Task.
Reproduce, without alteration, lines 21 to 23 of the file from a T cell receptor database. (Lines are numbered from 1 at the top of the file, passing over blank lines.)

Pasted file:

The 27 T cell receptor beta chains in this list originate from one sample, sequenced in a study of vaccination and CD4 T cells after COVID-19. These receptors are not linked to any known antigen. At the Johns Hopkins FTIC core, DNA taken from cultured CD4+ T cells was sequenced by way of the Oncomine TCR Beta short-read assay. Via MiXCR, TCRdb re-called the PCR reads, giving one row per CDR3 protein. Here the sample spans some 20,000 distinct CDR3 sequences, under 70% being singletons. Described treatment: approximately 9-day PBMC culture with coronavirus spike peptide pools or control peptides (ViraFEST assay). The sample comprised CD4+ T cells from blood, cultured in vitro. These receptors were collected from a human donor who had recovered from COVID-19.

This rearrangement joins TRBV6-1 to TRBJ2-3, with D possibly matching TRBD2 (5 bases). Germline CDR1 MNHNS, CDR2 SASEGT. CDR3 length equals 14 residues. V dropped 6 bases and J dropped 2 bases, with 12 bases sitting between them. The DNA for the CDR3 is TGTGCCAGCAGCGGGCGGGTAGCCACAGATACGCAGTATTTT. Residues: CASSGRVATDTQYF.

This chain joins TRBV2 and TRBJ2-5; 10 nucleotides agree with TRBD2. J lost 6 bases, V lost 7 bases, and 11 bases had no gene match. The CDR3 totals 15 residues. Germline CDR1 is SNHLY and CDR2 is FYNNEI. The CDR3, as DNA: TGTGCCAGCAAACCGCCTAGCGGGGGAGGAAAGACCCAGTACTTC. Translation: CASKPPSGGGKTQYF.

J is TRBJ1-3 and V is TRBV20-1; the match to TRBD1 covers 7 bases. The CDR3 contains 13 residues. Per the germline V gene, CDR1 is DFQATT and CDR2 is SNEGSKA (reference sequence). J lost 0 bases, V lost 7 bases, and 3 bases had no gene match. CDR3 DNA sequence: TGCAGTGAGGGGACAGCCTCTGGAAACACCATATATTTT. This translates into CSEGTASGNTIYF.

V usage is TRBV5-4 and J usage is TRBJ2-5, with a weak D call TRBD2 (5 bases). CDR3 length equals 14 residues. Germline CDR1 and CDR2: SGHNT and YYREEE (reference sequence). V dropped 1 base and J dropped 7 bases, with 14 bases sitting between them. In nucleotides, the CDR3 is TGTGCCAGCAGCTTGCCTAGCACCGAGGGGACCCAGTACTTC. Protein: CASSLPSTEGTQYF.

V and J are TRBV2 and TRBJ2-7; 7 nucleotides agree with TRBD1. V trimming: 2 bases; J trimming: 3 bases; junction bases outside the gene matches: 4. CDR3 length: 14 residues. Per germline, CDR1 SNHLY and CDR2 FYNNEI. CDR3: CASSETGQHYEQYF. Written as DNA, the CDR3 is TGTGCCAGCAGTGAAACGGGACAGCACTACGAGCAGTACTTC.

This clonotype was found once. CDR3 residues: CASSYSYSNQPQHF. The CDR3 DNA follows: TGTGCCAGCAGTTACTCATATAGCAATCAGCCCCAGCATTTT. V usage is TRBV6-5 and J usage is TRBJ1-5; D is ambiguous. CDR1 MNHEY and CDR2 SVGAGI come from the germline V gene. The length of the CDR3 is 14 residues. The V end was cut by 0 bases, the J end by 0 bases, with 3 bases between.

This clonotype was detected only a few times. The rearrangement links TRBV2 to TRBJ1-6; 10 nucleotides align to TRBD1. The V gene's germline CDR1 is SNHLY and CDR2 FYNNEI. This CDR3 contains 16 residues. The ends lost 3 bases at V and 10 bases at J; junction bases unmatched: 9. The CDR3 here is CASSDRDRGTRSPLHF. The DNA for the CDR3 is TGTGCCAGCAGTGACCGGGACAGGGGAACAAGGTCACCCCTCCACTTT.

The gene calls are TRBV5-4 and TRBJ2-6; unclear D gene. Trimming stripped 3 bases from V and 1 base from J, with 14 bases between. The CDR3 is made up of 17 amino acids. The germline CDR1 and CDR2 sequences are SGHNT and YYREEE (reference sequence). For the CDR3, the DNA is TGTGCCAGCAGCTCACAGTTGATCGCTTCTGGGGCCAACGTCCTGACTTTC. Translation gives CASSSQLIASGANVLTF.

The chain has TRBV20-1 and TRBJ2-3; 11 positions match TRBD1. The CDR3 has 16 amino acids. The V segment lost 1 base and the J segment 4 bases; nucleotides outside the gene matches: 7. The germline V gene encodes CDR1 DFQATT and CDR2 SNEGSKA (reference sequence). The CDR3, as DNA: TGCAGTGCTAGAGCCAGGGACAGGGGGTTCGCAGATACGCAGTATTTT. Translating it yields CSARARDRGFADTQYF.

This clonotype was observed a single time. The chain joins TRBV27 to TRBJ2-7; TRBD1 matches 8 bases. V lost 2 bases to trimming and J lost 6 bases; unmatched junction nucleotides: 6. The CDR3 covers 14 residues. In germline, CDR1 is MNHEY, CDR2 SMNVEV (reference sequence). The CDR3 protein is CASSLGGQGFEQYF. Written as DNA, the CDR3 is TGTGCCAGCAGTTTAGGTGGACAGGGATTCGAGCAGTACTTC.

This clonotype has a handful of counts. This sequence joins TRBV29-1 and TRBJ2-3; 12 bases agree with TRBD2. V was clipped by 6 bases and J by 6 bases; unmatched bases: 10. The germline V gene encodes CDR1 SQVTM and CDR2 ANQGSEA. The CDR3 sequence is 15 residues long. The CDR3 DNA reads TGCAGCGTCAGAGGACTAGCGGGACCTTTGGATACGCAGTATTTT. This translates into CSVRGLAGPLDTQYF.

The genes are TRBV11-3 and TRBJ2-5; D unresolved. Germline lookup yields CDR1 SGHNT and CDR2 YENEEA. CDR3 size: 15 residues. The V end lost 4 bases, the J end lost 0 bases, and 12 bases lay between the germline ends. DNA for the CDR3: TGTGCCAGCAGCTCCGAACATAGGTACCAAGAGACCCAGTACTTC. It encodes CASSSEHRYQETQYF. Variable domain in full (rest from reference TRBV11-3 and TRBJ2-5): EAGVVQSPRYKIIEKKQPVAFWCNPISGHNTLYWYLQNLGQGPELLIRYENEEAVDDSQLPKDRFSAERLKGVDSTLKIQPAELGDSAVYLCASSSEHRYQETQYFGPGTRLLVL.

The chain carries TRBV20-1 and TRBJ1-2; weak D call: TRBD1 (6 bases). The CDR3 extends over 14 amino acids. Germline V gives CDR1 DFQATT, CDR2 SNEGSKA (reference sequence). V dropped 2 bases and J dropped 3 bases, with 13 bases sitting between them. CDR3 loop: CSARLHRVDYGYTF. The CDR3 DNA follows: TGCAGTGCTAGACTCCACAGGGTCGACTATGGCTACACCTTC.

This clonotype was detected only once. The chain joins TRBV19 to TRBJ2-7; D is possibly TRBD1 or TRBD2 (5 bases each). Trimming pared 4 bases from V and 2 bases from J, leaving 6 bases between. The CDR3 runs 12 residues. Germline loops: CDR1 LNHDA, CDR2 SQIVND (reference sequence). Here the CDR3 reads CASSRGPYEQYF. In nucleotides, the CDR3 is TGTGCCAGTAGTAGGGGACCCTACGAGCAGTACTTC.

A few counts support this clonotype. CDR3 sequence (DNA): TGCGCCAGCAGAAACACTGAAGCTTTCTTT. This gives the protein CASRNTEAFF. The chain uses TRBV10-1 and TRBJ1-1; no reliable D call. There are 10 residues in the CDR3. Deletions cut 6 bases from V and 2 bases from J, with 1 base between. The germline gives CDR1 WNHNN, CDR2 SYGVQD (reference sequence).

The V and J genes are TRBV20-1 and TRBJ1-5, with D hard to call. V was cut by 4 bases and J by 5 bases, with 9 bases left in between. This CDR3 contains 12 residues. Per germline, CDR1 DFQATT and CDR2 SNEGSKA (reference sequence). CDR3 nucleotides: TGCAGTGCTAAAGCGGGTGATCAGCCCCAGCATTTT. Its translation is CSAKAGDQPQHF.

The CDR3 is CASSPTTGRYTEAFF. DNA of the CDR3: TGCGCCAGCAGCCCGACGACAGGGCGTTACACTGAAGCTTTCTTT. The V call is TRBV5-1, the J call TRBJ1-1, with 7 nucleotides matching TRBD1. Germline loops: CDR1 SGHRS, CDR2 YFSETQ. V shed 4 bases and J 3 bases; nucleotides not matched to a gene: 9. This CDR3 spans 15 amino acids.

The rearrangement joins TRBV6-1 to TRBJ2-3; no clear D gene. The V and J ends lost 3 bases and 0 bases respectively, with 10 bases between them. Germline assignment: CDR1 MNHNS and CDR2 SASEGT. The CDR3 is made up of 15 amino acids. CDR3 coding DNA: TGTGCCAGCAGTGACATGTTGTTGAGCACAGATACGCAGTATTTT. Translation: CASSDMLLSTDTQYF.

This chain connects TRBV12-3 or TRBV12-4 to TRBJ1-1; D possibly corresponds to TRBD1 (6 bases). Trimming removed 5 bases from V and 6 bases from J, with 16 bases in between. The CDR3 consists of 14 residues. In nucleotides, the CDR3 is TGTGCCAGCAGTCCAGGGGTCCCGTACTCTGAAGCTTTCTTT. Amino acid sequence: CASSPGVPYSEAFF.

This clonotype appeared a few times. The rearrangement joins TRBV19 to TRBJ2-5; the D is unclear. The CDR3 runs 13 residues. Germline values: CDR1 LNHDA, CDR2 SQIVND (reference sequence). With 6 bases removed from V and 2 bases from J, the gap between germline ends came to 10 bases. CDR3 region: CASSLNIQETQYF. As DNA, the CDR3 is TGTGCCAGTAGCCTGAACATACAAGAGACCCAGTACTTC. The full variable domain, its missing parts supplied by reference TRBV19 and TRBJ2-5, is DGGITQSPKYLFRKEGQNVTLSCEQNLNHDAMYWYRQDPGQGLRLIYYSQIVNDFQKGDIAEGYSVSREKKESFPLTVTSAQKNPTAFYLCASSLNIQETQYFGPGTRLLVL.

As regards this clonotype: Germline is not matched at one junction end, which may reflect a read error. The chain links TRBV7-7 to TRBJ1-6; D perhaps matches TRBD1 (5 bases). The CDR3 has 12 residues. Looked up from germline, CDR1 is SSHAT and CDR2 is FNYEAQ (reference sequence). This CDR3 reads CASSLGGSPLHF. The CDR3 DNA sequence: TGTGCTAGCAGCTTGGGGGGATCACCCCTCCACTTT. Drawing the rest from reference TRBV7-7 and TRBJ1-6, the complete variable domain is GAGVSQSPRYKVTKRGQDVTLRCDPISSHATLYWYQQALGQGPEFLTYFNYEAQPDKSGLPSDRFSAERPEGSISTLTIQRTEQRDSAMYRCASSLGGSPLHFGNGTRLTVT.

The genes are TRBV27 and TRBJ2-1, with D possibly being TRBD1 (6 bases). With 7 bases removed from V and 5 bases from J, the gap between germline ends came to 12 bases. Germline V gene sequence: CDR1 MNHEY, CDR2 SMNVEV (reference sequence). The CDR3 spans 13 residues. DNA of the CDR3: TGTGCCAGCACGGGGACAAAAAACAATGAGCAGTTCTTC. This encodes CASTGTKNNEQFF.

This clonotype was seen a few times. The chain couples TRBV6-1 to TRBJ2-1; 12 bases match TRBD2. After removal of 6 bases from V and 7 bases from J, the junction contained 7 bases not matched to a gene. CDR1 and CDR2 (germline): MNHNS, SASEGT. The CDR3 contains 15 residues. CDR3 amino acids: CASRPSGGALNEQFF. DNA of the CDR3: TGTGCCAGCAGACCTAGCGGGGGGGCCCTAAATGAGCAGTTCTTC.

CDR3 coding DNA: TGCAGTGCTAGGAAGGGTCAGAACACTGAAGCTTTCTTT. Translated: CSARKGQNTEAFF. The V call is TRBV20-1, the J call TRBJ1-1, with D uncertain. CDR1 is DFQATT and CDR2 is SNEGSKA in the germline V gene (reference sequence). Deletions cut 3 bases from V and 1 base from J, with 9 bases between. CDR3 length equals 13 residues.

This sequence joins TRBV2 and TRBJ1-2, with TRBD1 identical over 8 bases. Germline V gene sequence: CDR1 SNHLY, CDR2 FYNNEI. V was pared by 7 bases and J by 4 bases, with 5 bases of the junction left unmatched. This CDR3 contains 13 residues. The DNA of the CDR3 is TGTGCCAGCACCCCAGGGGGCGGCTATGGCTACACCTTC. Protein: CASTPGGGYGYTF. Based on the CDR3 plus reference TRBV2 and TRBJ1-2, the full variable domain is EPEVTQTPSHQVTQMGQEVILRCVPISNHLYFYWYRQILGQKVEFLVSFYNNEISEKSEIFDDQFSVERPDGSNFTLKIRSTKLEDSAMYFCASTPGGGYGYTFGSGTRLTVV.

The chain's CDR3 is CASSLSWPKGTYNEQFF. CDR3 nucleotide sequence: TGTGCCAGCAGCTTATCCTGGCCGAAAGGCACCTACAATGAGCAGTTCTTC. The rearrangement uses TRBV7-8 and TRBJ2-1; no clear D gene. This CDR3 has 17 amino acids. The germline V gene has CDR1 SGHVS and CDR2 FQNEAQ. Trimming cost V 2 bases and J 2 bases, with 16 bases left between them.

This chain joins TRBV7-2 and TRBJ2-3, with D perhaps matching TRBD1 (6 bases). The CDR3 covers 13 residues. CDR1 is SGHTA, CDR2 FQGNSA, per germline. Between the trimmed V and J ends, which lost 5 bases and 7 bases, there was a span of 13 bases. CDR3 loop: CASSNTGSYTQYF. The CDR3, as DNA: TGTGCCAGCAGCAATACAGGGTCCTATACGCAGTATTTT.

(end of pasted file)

This clonotype appeared a few times. The rearrangement joins TRBV19 to TRBJ2-5; the D is unclear. The CDR3 runs 13 residues. Germline values: CDR1 LNHDA, CDR2 SQIVND (reference sequence). With 6 bases removed from V and 2 bases from J, the gap between germline ends came to 10 bases. CDR3 region: CASSLNIQETQYF. As DNA, the CDR3 is TGTGCCAGTAGCCTGAACATACAAGAGACCCAGTACTTC. The full variable domain, its missing parts supplied by reference TRBV19 and TRBJ2-5, is DGGITQSPKYLFRKEGQNVTLSCEQNLNHDAMYWYRQDPGQGLRLIYYSQIVNDFQKGDIAEGYSVSREKKESFPLTVTSAQKNPTAFYLCASSLNIQETQYFGPGTRLLVL.

As regards this clonotype: Germline is not matched at one junction end, which may reflect a read error. The chain links TRBV7-7 to TRBJ1-6; D perhaps matches TRBD1 (5 bases). The CDR3 has 12 residues. Looked up from germline, CDR1 is SSHAT and CDR2 is FNYEAQ (reference sequence). This CDR3 reads CASSLGGSPLHF. The CDR3 DNA sequence: TGTGCTAGCAGCTTGGGGGGATCACCCCTCCACTTT. Drawing the rest from reference TRBV7-7 and TRBJ1-6, the complete variable domain is GAGVSQSPRYKVTKRGQDVTLRCDPISSHATLYWYQQALGQGPEFLTYFNYEAQPDKSGLPSDRFSAERPEGSISTLTIQRTEQRDSAMYRCASSLGGSPLHFGNGTRLTVT.

The genes are TRBV27 and TRBJ2-1, with D possibly being TRBD1 (6 bases). With 7 bases removed from V and 5 bases from J, the gap between germline ends came to 12 bases. Germline V gene sequence: CDR1 MNHEY, CDR2 SMNVEV (reference sequence). The CDR3 spans 13 residues. DNA of the CDR3: TGTGCCAGCACGGGGACAAAAAACAATGAGCAGTTCTTC. This encodes CASTGTKNNEQFF.